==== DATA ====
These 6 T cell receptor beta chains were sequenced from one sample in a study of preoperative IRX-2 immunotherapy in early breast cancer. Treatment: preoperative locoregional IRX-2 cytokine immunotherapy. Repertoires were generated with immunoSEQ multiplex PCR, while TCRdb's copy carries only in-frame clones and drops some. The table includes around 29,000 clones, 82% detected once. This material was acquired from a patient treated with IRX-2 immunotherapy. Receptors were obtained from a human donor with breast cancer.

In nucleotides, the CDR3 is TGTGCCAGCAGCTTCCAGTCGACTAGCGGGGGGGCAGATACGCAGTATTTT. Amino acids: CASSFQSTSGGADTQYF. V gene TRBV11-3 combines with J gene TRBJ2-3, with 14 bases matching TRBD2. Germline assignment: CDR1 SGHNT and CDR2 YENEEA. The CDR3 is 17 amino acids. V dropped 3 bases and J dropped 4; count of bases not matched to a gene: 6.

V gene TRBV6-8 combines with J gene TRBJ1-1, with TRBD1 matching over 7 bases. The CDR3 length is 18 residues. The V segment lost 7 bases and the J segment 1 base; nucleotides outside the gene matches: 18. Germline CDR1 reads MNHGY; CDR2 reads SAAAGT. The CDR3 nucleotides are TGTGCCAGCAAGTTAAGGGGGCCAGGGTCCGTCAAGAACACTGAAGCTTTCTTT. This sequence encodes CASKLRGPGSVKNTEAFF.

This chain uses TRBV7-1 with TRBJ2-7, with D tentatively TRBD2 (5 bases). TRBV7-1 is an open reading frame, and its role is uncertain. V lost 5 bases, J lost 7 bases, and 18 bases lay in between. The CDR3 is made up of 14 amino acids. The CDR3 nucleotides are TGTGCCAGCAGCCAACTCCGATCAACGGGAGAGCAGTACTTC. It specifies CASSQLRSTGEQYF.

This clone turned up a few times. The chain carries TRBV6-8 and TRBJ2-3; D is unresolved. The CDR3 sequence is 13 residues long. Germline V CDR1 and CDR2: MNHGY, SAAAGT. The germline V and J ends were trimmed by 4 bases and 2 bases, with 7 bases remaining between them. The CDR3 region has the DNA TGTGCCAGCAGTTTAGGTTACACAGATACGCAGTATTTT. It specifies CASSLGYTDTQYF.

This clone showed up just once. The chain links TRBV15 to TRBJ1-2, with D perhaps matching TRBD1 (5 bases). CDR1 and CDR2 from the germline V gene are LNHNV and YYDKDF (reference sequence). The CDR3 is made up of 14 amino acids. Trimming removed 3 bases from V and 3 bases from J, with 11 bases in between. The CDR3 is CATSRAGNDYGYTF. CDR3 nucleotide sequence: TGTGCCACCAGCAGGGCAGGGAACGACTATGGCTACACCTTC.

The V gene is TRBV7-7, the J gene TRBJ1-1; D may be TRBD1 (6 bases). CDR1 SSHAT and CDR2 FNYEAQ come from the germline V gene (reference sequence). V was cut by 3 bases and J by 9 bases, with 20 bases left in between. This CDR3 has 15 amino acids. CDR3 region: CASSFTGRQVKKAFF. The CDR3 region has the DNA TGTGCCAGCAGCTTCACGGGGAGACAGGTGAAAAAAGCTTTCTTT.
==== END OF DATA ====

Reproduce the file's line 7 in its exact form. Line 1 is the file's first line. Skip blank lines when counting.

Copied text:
The V gene is TRBV7-7, the J gene TRBJ1-1; D may be TRBD1 (6 bases). CDR1 SSHAT and CDR2 FNYEAQ come from the germline V gene (reference sequence). V was cut by 3 bases and J by 9 bases, with 20 bases left in between. This CDR3 has 15 amino acids. CDR3 region: CASSFTGRQVKKAFF. The CDR3 region has the DNA TGTGCCAGCAGCTTCACGGGGAGACAGGTGAAAAAAGCTTTCTTT.